No-one from the health board or the HSE visited Grace, and her case file lay dormant in a cabinet until August 2007.

At that stage, her mother rang to inquire about her wellbeing.

At that point, the HSE requested that a local disability organisation hold a residential bed open for her, at a cost of €120,000 per annum. However, she still wasn’t moved.

Concerns were then raised by the author of the dossier after Grace turned up for a day-service appointment in August 2008 with a black eye.

The following March, she was found to have bruising on her breast and thigh. She was brought to a sexual assault treatment unit but became distressed and would not cooperate with an examination. The whistleblower in her dossier claimed gardaí did not fully investigate these incidents.

Finally, in July 2009, Grace was removed from the home after her mother was informed of the bruising and demanded action be taken.

The fight for justice

While the HSE commenced an investigation in 2009 into what was raised by the whistleblower, the nature and the strength of those inquiries has been severely criticised.

The whistleblower has alleged criminal negligence by the former health board and the HSE, with recommendations to remove the girl from the home not acted upon.

The former chairman of the PAC, John McGuinness, and his vice-chair John Deasy, accused a ‘clique of HSE managers’ of covering up what went on in the foster home.

Issues surrounding the care of Grace and other intellectually-disabled children have been subject to a number of Garda investigations and three HSE-commissioned reviews, which have seen external consultants and law firms paid in excess of €500,000.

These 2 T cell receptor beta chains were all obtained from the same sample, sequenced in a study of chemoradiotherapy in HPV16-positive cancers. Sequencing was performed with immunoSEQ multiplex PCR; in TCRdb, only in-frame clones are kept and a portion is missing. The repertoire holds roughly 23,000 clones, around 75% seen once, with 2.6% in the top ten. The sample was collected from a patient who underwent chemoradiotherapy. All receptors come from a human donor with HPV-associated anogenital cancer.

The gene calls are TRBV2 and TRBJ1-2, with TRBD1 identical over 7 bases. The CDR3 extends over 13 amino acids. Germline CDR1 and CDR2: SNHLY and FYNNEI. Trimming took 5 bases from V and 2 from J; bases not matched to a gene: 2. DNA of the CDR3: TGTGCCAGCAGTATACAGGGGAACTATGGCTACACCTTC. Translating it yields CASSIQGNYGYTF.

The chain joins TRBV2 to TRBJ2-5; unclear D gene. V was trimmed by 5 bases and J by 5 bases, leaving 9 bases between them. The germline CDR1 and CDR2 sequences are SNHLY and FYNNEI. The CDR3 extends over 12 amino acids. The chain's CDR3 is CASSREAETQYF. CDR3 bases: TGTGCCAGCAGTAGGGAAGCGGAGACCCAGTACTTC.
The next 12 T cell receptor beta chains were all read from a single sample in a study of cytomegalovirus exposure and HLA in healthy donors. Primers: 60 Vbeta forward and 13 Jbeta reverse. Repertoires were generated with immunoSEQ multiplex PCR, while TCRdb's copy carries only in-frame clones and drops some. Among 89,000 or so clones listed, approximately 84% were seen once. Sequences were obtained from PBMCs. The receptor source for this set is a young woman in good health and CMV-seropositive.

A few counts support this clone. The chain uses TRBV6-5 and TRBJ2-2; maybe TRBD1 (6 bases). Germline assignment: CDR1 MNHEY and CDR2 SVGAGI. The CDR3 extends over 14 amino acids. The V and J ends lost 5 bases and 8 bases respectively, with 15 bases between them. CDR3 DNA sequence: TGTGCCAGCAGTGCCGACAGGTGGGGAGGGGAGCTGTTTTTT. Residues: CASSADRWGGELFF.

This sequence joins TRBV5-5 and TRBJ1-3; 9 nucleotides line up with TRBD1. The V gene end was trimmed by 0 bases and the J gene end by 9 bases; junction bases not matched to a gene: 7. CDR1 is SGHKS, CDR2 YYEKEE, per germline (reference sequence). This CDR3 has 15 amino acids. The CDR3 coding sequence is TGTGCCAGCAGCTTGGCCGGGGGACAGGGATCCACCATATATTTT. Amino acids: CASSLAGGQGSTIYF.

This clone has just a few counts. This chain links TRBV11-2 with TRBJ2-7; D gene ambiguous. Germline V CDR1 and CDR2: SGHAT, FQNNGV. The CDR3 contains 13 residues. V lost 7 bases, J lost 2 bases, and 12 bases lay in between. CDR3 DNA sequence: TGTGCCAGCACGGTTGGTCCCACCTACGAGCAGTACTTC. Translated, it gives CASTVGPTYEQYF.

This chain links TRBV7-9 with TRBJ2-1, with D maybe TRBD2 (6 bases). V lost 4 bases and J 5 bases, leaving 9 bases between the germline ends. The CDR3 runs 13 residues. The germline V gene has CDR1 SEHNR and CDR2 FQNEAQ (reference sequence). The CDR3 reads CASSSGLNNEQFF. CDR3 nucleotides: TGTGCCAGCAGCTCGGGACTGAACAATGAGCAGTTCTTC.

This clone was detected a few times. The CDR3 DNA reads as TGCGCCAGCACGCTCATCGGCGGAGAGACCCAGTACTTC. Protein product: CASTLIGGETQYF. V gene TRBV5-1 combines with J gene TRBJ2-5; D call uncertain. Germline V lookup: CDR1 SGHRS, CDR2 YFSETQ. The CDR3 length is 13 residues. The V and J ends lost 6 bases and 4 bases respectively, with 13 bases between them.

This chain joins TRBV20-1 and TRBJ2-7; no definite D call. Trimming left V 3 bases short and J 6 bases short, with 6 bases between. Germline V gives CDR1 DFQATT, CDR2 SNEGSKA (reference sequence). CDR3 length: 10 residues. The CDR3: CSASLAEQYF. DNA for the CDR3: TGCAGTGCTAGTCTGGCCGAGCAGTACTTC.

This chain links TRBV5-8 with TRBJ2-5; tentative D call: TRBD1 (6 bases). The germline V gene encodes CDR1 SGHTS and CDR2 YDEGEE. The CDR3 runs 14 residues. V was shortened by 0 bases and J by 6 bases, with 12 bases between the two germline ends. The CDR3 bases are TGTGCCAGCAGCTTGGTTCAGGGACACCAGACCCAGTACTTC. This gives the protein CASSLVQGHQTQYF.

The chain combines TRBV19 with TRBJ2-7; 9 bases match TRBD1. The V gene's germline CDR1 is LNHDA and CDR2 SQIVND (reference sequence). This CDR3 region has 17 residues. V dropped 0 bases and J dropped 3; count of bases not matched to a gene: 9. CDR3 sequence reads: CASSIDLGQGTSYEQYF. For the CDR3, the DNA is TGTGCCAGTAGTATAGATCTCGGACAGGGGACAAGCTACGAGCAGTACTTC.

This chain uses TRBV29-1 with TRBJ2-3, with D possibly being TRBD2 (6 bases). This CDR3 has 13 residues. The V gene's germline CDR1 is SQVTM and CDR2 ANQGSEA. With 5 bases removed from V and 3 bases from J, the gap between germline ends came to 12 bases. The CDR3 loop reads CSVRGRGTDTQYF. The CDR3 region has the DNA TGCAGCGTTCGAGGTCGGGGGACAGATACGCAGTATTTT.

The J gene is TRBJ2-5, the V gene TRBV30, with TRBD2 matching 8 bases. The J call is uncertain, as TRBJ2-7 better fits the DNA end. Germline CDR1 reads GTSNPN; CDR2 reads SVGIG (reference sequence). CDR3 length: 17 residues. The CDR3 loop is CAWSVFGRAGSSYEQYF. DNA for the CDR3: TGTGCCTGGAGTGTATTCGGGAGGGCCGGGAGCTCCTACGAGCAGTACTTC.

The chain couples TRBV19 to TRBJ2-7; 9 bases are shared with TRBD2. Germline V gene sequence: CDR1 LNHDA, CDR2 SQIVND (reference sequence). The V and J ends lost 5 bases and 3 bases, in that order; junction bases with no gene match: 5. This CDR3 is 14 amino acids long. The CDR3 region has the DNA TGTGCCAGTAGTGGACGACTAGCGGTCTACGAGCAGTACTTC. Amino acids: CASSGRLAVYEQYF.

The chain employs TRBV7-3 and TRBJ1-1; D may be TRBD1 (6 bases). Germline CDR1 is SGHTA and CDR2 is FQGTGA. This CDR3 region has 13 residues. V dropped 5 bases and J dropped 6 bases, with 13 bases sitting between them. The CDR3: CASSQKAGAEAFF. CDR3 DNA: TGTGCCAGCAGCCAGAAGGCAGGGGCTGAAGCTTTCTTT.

But the chances of successful prosecutions were rated as low, as the key witnesses would not be able to give evidence, as they are non-verbal.

In 2012, consultant Conal Devine produced his report for the HSE into the allegations, but as yet his report has not yet been published. A second report, conducted by Resilience Ireland, into the foster home allegations was completed in 2015. It too has not yet been published.

Becoming increasingly frustrated at the lack of progress, the whistleblowers looked to the new protected disclosures legislation to bring the horrific abuse to light.

At the end of their tether, they directed their pleas to members of the PAC, using the issue of procurement irregularities relating to the €100,000 Devine report as a way in.

But quickly, Deasy and McGuinness realised the much wider issue and began to ask very uncomfortable questions of the HSE.

They demanded answers and McGuinness himself went to Pearse Street Garda Station to make his own protected disclosure on the matter in March 2015.